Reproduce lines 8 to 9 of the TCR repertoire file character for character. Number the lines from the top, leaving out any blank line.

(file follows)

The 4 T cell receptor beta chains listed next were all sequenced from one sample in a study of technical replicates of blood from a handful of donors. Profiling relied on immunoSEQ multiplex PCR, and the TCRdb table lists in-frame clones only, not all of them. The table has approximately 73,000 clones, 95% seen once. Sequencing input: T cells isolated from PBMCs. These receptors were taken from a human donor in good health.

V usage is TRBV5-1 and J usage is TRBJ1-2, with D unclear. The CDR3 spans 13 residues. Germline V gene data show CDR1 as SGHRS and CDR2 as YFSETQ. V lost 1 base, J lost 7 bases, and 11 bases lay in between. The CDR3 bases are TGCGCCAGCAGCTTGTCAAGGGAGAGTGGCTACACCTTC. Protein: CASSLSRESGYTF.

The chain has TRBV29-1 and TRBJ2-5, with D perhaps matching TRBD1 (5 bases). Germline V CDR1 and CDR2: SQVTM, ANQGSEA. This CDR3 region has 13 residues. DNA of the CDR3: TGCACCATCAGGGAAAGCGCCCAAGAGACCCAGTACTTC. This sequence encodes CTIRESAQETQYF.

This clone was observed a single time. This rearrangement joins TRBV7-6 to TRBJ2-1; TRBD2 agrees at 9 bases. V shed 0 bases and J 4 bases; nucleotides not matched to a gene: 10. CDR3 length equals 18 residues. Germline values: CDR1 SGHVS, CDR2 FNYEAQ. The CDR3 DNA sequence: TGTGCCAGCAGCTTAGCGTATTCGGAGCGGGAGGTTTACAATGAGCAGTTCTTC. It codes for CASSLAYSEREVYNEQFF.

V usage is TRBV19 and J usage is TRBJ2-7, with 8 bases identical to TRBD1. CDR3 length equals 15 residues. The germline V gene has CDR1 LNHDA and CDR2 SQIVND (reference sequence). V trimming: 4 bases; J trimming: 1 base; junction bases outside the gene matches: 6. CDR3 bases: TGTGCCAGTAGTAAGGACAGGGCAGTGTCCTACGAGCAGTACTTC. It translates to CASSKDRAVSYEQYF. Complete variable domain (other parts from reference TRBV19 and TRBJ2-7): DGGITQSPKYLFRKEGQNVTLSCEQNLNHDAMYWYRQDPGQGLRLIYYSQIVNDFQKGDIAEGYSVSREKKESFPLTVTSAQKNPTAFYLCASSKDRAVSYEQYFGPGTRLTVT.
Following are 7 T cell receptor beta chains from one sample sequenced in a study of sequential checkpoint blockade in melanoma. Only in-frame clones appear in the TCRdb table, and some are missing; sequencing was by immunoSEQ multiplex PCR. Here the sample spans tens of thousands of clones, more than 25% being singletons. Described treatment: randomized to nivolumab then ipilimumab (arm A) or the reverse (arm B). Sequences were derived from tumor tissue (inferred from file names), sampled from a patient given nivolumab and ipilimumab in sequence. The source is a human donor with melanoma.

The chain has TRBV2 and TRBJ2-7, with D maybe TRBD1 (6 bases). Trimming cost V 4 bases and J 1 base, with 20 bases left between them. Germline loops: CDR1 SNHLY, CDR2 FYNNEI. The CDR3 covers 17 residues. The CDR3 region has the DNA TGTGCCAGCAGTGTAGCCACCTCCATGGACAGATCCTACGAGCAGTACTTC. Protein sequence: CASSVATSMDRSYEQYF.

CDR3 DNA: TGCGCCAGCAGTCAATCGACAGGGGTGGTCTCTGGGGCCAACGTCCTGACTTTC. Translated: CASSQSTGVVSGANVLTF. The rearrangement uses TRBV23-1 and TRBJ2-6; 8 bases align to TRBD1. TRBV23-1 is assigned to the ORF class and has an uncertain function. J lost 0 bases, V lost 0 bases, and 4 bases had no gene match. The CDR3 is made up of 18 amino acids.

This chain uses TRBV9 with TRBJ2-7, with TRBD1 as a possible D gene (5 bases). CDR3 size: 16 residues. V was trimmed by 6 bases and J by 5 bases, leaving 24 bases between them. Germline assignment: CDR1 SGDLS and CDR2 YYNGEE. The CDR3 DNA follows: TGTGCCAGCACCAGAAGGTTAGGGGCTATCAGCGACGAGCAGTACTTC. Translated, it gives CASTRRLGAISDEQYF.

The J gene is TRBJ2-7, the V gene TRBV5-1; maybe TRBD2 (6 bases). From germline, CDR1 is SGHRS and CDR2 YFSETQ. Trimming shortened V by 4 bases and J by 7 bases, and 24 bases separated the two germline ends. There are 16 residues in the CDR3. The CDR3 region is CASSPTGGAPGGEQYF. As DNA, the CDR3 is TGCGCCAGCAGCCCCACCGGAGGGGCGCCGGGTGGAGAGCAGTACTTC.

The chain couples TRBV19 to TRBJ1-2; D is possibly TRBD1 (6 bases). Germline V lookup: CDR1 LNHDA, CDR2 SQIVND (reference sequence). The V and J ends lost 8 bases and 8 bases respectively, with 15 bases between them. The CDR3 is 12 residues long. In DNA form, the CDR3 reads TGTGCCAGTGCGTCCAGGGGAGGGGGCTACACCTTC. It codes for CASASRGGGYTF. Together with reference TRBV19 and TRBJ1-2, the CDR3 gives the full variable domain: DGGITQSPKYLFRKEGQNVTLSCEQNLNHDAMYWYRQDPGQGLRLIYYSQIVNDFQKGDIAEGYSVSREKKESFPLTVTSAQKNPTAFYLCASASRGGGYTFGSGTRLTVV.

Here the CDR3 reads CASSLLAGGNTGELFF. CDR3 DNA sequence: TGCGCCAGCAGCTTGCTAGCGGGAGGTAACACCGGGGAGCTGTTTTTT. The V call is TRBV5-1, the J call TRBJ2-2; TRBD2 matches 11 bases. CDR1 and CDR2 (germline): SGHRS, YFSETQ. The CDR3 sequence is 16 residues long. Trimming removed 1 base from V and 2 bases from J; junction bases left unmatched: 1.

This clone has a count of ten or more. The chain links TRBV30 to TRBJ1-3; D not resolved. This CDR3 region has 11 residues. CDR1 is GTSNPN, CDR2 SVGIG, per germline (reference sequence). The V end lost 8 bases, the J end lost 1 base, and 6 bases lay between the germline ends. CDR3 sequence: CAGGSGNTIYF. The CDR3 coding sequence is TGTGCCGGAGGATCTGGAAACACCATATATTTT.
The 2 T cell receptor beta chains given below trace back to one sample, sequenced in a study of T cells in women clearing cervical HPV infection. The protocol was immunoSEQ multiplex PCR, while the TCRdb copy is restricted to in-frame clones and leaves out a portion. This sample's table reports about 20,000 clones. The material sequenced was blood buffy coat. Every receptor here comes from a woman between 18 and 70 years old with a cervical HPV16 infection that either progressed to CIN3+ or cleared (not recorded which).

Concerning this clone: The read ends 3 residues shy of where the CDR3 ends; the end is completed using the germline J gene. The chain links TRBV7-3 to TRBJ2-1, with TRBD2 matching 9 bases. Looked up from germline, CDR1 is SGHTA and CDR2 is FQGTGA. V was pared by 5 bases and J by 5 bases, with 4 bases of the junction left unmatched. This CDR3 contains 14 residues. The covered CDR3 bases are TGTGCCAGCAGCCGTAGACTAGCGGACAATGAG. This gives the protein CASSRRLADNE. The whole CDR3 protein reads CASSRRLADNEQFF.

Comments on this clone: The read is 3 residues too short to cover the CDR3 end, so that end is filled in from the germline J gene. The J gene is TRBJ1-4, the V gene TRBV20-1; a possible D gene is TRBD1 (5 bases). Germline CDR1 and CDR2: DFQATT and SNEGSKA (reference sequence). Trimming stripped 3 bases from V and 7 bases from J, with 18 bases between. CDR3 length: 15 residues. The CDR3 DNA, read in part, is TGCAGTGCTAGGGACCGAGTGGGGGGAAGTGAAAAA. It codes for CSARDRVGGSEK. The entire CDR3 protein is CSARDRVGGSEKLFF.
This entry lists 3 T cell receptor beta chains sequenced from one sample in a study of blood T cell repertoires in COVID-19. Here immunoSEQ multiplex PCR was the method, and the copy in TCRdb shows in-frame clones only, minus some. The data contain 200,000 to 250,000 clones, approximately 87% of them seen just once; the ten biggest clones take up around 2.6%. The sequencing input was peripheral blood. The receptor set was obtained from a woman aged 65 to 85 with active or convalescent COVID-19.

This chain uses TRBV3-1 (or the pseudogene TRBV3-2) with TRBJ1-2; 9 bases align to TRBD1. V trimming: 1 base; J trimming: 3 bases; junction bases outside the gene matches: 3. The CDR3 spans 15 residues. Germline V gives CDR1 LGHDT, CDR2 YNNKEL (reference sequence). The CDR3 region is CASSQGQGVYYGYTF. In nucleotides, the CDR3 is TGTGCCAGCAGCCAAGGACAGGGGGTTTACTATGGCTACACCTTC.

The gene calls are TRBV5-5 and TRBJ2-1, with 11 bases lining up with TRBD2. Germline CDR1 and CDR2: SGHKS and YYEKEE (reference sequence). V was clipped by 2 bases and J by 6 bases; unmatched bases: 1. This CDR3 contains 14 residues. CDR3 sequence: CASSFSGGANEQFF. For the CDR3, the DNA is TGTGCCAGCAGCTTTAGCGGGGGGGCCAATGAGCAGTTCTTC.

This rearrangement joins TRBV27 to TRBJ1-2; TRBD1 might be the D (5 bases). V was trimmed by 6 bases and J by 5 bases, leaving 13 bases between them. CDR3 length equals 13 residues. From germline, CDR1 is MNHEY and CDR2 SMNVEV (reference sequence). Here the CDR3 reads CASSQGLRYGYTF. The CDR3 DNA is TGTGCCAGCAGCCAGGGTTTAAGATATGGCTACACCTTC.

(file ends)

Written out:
CDR3 DNA: TGCGCCAGCAGTCAATCGACAGGGGTGGTCTCTGGGGCCAACGTCCTGACTTTC. Translated: CASSQSTGVVSGANVLTF. The rearrangement uses TRBV23-1 and TRBJ2-6; 8 bases align to TRBD1. TRBV23-1 is assigned to the ORF class and has an uncertain function. J lost 0 bases, V lost 0 bases, and 4 bases had no gene match. The CDR3 is made up of 18 amino acids.

This chain uses TRBV9 with TRBJ2-7, with TRBD1 as a possible D gene (5 bases). CDR3 size: 16 residues. V was trimmed by 6 bases and J by 5 bases, leaving 24 bases between them. Germline assignment: CDR1 SGDLS and CDR2 YYNGEE. The CDR3 DNA follows: TGTGCCAGCACCAGAAGGTTAGGGGCTATCAGCGACGAGCAGTACTTC. Translated, it gives CASTRRLGAISDEQYF.